Wednesday, May 19, 2010
Going Nuts at Mountain Traditions in Mars Hill, NC
Mountain Traditions is working with Mars Hill College and the American Chestnut Foundation to grow 200 seedlings on our property to plant in area forests later this year. Woody Ammons, the community manger, is an avid conservationist and a member of the Foundation. With Woody's involvement with the Foundation and Mountain Traditions' ties to Mars Hill College, it was natural for Woody to offer a perfect spot at Mountain Traditions for the blight-resistant chestnut seedlings to be planted.
"My family has always been about saving trees and conserving our natural resources," Woody proudly explains. "It was the right thing to do for us to help with this pilot program. We're proud to be a part of the American Chestnut Foundation project to re-introduce the Great American Chestnut back into the mountains of Western North Carolina."
The American Chestnut Foundation is working with several local groups to bring back this great tree species to its once prolific majesty of of more than 50 years ago. These mighty trees where abundant then. They provide food and shelter to local wildlife and fuel and income to Appalachian Mountain residents. During the middle 1900s, an Asian blight - an exotic fungus - virtually wiped out the American chestnut from our mountain landscape.
For more than 26 years the American Chestnut Foundation, along with scientists from the US Forest Service, have been creating a blight-resistant strain of chestnut by cross-breeding the Chinese chestnut with the American. The result is a blight-resistant hybrid species that is 94 percent American chestnut.
For the past couple of years the Foundation has been responsible for planting more than 1,200 seedlings in "secret" national forests in North Carolina, Virginia and Tennessee. More than 500 more seedlings are expected to be planted in 2010.
By crossing the Chinese chestnut with the American, the goal of the Foundation is to "develop a breed of tree that grows like the American chestnut but resistant to blight and other fungus that destroys these trees and other species as well."
Bryan Burhans, president and CEO of the Foundation, explained in a newspaper article in the Asheville Citizen-Times last fall that the current project is the "evaluation stage" to study whether the new genetics is strong enough to reforest the country with American chestnuts. The paper further quoted Burhan, "We believe that these restoration efforts will serve as a model for future efforts to restore this native species."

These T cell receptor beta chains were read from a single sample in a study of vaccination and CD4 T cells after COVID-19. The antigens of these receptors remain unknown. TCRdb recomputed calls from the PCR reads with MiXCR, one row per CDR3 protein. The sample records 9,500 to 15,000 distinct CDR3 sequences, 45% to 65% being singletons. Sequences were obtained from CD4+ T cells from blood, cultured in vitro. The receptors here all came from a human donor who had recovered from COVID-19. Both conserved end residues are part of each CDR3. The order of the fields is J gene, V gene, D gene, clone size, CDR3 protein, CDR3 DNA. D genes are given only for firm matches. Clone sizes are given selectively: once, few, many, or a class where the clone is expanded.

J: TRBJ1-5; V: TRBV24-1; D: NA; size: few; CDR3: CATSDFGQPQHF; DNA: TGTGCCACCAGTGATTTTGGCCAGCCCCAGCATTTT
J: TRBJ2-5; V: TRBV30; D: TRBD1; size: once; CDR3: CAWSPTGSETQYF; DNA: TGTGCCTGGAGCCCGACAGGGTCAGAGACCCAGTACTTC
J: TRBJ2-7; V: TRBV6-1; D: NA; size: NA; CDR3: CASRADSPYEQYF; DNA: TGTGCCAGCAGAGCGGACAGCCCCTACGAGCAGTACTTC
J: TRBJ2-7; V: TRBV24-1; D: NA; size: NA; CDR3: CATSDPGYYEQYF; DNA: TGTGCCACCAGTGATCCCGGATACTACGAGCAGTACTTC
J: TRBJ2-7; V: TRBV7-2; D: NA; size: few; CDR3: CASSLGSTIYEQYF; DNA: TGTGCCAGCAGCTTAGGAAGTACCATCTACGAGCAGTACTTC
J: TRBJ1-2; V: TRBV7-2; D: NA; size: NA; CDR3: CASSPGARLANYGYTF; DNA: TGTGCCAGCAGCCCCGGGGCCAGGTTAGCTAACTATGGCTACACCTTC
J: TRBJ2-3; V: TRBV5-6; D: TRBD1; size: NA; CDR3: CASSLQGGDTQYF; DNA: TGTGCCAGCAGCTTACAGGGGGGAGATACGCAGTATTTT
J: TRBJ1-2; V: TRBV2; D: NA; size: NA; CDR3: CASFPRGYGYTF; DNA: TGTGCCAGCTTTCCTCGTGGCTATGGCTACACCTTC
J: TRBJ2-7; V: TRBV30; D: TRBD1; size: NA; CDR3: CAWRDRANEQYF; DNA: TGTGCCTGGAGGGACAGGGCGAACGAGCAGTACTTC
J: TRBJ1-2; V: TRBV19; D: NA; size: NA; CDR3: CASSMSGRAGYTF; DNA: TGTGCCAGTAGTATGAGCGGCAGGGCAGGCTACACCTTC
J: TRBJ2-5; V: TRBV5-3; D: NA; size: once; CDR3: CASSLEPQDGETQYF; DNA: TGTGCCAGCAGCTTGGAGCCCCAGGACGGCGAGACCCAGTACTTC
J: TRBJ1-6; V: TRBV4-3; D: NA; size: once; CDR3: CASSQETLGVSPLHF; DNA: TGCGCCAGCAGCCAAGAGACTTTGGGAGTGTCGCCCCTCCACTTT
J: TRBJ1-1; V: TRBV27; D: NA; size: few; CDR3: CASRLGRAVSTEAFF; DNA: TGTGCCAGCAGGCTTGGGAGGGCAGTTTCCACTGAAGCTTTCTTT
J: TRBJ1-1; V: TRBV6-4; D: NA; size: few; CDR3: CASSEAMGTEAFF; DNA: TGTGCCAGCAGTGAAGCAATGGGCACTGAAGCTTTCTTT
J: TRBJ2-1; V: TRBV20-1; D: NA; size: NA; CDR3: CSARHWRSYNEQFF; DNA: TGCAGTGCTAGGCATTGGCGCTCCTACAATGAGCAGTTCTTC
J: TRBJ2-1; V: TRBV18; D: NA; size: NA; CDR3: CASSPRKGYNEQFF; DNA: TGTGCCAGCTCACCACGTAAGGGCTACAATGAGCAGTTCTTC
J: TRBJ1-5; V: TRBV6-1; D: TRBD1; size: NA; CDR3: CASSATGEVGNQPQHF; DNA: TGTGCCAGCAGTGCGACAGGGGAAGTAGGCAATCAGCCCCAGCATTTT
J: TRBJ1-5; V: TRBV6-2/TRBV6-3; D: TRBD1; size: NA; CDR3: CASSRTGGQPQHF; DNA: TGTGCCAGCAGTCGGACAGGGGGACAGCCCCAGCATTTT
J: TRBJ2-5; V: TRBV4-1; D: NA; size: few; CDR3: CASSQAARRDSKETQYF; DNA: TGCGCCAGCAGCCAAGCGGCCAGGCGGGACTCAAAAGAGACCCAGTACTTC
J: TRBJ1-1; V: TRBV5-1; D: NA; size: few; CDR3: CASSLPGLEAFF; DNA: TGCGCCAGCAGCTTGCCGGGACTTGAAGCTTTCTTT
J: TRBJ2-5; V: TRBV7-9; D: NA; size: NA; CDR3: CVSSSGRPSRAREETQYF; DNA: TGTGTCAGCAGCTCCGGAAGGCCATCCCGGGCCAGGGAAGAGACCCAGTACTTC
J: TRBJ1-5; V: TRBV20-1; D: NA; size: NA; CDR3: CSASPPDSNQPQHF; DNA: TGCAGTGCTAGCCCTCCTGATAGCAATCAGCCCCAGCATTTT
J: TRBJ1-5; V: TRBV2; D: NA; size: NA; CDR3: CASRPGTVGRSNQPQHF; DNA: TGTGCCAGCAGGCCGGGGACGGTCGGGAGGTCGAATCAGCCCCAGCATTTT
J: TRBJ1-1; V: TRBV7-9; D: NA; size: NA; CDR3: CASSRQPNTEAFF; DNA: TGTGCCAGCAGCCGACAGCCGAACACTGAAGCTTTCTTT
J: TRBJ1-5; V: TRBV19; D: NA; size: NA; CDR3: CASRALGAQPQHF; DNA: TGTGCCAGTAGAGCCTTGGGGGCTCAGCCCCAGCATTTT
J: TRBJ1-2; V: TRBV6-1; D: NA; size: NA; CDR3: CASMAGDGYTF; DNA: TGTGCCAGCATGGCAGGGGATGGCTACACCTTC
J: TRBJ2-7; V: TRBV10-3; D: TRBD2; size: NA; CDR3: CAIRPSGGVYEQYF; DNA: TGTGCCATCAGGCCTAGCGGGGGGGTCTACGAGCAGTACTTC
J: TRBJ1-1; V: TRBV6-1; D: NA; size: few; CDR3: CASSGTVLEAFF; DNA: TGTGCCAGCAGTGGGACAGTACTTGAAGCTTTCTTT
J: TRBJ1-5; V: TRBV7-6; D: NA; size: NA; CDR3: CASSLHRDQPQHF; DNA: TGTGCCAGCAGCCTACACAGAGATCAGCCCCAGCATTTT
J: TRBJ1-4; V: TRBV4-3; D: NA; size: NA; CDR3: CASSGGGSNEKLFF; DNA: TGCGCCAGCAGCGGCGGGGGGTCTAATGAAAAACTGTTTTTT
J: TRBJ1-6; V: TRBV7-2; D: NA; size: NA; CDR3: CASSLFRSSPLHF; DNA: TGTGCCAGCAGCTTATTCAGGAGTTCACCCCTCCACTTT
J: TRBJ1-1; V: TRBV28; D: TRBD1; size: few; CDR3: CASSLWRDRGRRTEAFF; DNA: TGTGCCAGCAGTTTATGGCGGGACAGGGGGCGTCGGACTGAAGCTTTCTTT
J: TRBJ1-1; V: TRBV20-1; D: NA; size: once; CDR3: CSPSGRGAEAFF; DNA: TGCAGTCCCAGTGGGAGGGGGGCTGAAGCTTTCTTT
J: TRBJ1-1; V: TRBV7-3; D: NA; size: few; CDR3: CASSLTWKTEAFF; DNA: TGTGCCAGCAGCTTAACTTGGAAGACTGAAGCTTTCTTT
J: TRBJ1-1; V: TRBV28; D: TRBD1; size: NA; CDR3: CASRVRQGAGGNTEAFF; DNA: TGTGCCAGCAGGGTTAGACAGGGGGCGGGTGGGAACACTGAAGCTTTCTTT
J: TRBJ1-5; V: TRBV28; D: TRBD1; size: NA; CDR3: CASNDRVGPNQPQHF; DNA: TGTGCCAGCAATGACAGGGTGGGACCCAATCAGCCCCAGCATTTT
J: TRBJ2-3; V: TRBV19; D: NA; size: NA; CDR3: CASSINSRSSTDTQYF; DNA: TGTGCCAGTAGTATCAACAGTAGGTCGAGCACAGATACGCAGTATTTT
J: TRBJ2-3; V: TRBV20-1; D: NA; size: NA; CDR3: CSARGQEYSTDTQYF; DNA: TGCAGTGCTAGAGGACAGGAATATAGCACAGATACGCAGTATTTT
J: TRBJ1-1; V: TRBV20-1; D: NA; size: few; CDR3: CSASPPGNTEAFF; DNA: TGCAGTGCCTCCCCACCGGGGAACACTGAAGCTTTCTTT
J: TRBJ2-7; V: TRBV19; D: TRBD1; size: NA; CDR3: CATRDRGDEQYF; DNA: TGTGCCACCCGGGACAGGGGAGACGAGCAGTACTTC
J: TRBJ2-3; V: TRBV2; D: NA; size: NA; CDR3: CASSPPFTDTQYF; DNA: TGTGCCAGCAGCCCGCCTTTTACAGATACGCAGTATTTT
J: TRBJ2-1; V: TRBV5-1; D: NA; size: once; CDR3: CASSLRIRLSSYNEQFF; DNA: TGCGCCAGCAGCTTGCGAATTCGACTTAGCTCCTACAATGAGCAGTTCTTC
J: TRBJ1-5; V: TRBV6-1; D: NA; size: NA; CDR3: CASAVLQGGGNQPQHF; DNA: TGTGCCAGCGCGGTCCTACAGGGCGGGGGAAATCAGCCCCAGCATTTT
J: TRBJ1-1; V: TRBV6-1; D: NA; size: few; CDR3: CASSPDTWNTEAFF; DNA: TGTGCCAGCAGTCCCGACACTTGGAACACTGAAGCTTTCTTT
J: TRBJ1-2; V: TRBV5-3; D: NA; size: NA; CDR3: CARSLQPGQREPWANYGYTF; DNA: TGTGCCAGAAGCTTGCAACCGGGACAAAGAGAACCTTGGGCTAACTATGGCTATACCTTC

The pilot project could takes up to 15 years before it is determined a success and full-scale restoration efforts begin. But scientist are encouraged so far.
"If successful, this chestnut restoration project could represent one the most important conservation success stories in the history of the forest service," reported Stacy Clark, a research forester with the US Forest Service's Southern Research Station. "This could provide hope for other tree species decimated by exotic pests."
Mountain Traditions is doing its part to help in the effort. Woody and his brother Jud Ammons have always been mindful stewards of the land. Jud Ammons, a builder and real estate developer for more than 40 years, would move a road to save a majestic tree. Or plant 10,000 trees on a 600-acre farmland and wait for 15 years before developing a golf course among those trees. When Jud purchased the 400-acre property on Broomstraw Mountain in Madison County, just minutes from Mars Hill and downtown Asheville, he never doubted that nature would play a vital role he envisioned for Mountain Traditions, a traditional mountain community that maximizes casual living while minimizing its environmental impact.
Detailed information about the test plantings and future aspirations for a large-scale restoration of the American chestnut species can be found at www.fs.fed.us/r8/chestnut. The website also features photos of recent tree growth, video of the monitoring process and historic information about the American chestnut.
For more information about Mountain Traditions, visit our website www.mountaintraditionsnc.com.